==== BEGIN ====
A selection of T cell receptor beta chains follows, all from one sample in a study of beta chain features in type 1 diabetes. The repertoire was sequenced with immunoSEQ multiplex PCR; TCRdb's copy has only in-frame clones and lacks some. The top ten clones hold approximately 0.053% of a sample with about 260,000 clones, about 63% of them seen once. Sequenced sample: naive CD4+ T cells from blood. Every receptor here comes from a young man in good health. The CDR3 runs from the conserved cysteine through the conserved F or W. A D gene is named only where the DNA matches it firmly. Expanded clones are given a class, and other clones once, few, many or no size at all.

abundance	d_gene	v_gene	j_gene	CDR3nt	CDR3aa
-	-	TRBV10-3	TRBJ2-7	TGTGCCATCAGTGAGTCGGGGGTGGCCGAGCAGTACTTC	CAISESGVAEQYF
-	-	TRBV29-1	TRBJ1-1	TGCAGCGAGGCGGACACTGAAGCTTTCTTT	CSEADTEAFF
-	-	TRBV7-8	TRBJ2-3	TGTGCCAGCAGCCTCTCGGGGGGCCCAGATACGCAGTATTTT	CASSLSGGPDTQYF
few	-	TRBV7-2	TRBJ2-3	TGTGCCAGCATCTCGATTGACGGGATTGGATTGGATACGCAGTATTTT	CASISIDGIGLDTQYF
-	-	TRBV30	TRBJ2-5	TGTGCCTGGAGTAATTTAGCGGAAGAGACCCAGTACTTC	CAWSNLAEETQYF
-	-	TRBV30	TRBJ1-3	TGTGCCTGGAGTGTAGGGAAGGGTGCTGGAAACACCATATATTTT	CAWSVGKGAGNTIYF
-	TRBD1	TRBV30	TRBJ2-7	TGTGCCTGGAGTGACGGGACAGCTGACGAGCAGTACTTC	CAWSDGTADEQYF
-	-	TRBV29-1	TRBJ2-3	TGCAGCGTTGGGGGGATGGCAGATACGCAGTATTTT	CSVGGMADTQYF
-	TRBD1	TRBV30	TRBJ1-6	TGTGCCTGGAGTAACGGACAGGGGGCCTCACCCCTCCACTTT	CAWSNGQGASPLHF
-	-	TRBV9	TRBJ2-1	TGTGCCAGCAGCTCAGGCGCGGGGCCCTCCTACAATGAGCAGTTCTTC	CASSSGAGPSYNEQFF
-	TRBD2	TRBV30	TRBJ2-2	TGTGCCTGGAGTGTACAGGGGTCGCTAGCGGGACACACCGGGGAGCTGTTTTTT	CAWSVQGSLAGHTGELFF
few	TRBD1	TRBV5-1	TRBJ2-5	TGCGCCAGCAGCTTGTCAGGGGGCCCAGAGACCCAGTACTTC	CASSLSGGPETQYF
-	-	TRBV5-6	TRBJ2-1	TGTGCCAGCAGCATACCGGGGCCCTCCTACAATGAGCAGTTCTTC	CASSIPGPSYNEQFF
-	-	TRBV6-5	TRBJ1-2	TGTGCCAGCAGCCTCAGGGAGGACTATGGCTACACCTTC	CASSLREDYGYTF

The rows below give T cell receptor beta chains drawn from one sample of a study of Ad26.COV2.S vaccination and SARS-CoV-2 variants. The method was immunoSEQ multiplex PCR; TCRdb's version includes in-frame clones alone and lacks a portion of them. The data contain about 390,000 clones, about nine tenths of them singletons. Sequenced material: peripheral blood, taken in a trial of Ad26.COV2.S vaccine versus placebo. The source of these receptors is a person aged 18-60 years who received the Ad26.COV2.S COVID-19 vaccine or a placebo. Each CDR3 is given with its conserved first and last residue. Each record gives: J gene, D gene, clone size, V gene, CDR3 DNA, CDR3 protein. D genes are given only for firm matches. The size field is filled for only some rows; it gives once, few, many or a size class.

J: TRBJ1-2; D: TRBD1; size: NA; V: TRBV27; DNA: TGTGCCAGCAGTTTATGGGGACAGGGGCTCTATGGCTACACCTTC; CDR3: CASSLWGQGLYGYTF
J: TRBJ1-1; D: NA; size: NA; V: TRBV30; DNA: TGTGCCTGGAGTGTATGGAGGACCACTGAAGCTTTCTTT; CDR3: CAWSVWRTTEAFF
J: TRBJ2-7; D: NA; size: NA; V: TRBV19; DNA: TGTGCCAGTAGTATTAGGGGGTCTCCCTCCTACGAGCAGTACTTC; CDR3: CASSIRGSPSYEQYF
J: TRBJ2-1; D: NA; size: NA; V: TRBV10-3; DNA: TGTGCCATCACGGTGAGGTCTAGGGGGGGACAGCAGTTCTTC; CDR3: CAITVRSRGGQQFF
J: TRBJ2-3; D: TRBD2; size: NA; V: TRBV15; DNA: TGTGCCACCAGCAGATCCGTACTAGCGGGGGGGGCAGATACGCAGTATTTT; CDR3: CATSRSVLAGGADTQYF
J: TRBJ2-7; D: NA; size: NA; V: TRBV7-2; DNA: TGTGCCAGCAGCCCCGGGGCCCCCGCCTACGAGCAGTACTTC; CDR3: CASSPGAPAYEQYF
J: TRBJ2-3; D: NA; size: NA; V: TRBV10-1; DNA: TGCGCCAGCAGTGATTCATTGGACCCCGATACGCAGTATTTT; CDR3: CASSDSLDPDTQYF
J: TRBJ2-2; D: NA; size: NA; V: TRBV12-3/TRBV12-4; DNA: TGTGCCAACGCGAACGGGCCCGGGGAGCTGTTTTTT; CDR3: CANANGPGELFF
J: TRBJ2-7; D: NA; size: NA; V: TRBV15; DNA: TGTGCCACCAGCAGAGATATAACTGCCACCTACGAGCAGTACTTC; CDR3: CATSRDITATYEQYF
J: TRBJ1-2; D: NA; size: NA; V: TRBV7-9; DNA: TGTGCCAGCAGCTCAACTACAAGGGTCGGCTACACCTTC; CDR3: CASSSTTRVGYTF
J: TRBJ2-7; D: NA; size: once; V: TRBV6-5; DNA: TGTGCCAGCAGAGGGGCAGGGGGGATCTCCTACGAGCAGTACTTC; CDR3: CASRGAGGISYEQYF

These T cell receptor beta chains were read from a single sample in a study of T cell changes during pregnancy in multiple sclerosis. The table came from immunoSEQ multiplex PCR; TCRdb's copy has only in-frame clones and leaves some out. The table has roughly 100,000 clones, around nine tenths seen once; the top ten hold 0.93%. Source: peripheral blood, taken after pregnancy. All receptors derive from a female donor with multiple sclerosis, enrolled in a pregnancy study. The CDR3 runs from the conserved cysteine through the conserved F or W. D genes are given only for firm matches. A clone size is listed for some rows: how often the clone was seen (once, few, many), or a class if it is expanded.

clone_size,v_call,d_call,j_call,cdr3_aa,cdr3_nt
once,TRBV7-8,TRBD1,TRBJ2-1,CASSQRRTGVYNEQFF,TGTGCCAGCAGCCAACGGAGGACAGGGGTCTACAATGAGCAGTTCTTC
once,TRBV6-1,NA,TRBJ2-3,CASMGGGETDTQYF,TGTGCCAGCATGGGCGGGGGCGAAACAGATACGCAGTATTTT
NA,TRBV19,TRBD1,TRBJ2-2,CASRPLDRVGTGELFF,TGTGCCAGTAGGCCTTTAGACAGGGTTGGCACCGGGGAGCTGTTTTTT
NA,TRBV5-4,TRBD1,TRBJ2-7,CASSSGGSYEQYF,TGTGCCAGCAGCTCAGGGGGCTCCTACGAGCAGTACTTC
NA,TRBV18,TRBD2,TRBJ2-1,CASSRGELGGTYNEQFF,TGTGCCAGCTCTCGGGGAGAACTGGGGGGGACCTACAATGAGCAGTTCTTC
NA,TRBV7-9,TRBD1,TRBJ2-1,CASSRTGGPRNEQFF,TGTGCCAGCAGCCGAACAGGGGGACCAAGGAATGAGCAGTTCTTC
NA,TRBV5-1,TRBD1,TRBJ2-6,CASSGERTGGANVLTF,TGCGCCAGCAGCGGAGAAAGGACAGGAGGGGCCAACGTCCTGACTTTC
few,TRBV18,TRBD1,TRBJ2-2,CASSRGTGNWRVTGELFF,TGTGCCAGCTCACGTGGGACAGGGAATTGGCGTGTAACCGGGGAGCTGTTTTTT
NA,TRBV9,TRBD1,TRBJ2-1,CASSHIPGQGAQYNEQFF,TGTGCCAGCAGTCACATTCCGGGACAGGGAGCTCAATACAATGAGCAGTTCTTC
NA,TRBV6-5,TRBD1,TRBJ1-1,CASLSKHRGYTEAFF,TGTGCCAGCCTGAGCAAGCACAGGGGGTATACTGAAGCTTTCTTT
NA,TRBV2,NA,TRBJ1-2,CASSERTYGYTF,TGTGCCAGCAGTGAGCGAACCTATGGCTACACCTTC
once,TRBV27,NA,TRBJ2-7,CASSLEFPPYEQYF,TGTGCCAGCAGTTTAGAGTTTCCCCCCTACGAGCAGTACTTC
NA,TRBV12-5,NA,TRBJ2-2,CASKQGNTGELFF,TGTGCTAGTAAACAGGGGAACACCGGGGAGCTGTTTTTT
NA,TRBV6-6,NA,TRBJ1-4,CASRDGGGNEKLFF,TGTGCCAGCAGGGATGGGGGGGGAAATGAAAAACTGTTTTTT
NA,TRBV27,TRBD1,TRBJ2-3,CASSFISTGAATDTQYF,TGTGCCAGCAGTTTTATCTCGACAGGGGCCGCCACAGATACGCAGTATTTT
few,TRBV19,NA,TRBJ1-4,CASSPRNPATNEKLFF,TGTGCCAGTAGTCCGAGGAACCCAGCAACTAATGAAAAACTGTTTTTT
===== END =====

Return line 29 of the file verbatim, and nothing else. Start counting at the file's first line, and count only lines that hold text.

These T cell receptor beta chains were read from a single sample in a study of T cell changes during pregnancy in multiple sclerosis. The table came from immunoSEQ multiplex PCR; TCRdb's copy has only in-frame clones and leaves some out. The table has roughly 100,000 clones, around nine tenths seen once; the top ten hold 0.93%. Source: peripheral blood, taken after pregnancy. All receptors derive from a female donor with multiple sclerosis, enrolled in a pregnancy study. The CDR3 runs from the conserved cysteine through the conserved F or W. D genes are given only for firm matches. A clone size is listed for some rows: how often the clone was seen (once, few, many), or a class if it is expanded.